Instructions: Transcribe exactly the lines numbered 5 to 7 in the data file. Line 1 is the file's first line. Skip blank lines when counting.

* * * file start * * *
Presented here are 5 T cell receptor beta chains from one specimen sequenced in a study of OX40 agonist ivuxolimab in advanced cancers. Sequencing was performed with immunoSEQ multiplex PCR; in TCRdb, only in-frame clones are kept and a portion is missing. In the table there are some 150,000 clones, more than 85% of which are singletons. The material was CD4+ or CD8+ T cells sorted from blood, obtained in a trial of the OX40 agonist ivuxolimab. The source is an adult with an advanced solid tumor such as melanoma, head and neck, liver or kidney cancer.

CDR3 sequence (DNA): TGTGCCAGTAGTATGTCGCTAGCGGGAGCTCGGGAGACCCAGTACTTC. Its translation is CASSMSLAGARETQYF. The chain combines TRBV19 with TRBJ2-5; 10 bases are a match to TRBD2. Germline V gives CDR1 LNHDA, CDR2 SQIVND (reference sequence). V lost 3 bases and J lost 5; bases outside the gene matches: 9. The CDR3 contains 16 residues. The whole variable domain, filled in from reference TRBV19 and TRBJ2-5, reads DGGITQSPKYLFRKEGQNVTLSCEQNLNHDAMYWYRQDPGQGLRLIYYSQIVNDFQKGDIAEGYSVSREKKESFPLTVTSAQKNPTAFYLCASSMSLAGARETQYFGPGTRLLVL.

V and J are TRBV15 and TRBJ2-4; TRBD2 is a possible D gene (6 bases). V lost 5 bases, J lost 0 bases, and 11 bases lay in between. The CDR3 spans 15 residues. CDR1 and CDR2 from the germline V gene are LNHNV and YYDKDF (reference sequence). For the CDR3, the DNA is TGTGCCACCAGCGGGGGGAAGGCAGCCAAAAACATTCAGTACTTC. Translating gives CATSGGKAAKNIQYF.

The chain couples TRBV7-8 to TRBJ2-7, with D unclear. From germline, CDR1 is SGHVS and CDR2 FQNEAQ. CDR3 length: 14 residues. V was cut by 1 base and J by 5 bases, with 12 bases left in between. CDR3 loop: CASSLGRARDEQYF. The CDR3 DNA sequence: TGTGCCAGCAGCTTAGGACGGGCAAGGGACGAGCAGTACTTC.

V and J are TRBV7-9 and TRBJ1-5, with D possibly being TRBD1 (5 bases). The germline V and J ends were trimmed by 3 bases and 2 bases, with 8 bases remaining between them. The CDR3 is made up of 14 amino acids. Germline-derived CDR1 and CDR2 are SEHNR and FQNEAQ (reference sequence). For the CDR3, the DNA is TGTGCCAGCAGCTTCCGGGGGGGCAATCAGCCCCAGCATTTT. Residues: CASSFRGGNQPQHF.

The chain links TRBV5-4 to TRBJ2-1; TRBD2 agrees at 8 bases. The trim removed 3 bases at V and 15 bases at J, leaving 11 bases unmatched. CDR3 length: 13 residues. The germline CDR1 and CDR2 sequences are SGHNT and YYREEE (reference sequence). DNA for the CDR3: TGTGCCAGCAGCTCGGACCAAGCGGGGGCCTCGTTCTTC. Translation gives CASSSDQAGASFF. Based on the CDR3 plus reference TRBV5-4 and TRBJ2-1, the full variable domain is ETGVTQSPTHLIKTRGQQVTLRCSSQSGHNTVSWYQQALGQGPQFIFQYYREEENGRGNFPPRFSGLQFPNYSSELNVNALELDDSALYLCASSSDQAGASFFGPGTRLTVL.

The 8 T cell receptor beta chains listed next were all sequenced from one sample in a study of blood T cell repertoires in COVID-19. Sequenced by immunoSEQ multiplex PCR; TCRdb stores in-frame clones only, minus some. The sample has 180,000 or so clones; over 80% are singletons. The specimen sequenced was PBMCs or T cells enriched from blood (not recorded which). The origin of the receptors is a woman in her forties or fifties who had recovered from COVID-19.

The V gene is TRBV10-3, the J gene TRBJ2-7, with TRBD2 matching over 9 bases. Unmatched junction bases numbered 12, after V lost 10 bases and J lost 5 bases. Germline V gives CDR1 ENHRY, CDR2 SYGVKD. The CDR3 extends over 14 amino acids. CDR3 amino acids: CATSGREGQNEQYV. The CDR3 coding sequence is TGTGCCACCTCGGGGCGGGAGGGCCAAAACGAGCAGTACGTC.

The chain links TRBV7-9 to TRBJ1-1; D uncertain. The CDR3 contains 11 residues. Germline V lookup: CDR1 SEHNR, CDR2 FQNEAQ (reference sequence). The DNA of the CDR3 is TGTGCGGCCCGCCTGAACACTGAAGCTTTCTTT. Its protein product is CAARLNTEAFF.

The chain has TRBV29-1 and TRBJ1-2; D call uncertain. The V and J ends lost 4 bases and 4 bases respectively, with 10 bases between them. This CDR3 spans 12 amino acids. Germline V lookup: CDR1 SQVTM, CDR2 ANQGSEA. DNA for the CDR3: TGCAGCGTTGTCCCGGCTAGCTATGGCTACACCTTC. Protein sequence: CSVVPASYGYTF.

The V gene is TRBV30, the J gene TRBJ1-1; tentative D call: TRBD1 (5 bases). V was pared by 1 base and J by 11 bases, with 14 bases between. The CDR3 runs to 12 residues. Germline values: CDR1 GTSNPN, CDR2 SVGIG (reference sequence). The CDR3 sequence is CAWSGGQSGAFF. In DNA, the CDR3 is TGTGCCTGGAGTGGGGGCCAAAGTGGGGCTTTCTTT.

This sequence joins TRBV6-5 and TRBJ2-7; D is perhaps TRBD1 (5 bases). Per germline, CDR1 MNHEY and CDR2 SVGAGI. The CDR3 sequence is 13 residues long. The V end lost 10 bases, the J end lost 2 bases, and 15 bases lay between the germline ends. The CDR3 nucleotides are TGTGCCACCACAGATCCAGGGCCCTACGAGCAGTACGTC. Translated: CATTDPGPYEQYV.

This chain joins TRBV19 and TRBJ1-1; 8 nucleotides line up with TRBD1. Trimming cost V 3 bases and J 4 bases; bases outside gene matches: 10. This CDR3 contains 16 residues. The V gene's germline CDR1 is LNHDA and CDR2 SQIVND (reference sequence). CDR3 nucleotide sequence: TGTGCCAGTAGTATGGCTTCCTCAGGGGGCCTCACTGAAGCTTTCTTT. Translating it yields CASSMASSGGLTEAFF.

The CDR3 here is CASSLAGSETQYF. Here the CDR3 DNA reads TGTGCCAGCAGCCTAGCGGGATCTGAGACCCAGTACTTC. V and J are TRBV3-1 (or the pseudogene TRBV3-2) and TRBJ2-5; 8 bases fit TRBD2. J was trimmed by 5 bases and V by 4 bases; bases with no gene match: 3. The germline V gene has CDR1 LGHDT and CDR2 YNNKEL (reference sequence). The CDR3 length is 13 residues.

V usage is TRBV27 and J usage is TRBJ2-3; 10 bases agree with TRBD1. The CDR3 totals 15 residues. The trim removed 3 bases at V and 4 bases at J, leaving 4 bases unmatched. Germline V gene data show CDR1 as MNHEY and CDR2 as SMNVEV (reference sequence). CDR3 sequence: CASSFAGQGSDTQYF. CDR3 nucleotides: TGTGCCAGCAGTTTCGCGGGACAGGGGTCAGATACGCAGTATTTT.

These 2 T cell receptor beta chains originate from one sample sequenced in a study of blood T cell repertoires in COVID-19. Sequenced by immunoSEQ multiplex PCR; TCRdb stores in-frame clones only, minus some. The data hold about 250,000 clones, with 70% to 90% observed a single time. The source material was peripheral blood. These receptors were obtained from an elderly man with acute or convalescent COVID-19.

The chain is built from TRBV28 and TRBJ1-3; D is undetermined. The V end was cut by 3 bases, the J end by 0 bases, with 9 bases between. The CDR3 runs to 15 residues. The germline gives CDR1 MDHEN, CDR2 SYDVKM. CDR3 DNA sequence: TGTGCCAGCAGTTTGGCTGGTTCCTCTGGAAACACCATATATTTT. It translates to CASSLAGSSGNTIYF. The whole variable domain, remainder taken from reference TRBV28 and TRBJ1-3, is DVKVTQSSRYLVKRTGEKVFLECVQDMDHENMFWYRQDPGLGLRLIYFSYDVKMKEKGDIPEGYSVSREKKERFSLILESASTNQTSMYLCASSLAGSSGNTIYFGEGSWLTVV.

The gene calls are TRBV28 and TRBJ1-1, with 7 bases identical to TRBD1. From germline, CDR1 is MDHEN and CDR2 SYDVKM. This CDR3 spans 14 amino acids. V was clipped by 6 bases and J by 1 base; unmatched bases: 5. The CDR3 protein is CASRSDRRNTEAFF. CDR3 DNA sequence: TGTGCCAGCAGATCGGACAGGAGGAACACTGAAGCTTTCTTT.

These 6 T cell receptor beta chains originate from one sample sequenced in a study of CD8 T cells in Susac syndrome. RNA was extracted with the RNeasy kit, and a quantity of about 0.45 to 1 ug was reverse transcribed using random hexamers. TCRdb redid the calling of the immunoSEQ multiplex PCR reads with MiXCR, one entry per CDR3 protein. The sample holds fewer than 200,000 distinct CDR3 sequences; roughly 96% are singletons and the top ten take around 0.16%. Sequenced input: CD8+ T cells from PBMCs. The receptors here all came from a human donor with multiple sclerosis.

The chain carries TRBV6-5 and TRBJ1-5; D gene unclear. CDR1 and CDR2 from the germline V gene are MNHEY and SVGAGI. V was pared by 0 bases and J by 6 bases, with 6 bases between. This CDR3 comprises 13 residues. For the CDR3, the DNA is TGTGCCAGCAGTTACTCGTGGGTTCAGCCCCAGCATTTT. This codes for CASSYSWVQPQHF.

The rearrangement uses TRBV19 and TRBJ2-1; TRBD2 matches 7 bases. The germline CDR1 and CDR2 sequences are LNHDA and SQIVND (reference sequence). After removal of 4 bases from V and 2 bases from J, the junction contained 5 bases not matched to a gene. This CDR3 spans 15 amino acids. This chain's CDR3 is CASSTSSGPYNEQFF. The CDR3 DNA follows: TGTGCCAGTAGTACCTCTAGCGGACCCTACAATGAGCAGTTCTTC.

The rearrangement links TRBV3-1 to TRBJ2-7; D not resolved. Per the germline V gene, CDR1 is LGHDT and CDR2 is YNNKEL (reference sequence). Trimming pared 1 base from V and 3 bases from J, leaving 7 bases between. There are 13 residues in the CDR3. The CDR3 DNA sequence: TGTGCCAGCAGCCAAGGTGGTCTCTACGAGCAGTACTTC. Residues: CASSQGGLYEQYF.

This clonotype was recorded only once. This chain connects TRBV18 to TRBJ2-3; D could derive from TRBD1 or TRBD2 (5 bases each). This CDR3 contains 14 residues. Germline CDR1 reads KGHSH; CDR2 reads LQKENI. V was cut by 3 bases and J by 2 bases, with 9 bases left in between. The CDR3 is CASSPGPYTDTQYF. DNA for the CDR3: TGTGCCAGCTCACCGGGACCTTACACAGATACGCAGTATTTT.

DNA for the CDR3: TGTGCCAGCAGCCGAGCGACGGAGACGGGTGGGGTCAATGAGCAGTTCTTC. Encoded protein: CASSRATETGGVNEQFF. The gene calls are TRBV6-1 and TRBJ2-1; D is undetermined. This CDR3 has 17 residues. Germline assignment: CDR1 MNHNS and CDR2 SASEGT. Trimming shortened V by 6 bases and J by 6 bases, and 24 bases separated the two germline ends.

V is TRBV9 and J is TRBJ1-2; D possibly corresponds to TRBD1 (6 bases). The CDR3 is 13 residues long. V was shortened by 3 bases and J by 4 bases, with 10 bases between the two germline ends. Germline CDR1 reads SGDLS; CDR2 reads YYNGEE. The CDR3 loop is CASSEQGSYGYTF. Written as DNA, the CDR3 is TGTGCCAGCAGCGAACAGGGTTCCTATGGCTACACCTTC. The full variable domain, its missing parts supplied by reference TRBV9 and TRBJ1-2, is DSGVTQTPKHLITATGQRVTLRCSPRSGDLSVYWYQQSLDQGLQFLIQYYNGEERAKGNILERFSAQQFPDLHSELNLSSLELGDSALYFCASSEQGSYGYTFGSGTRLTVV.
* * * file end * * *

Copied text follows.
V and J are TRBV7-9 and TRBJ1-5, with D possibly being TRBD1 (5 bases). The germline V and J ends were trimmed by 3 bases and 2 bases, with 8 bases remaining between them. The CDR3 is made up of 14 amino acids. Germline-derived CDR1 and CDR2 are SEHNR and FQNEAQ (reference sequence). For the CDR3, the DNA is TGTGCCAGCAGCTTCCGGGGGGGCAATCAGCCCCAGCATTTT. Residues: CASSFRGGNQPQHF.

The chain links TRBV5-4 to TRBJ2-1; TRBD2 agrees at 8 bases. The trim removed 3 bases at V and 15 bases at J, leaving 11 bases unmatched. CDR3 length: 13 residues. The germline CDR1 and CDR2 sequences are SGHNT and YYREEE (reference sequence). DNA for the CDR3: TGTGCCAGCAGCTCGGACCAAGCGGGGGCCTCGTTCTTC. Translation gives CASSSDQAGASFF. Based on the CDR3 plus reference TRBV5-4 and TRBJ2-1, the full variable domain is ETGVTQSPTHLIKTRGQQVTLRCSSQSGHNTVSWYQQALGQGPQFIFQYYREEENGRGNFPPRFSGLQFPNYSSELNVNALELDDSALYLCASSSDQAGASFFGPGTRLTVL.

The 8 T cell receptor beta chains listed next were all sequenced from one sample in a study of blood T cell repertoires in COVID-19. Sequenced by immunoSEQ multiplex PCR; TCRdb stores in-frame clones only, minus some. The sample has 180,000 or so clones; over 80% are singletons. The specimen sequenced was PBMCs or T cells enriched from blood (not recorded which). The origin of the receptors is a woman in her forties or fifties who had recovered from COVID-19.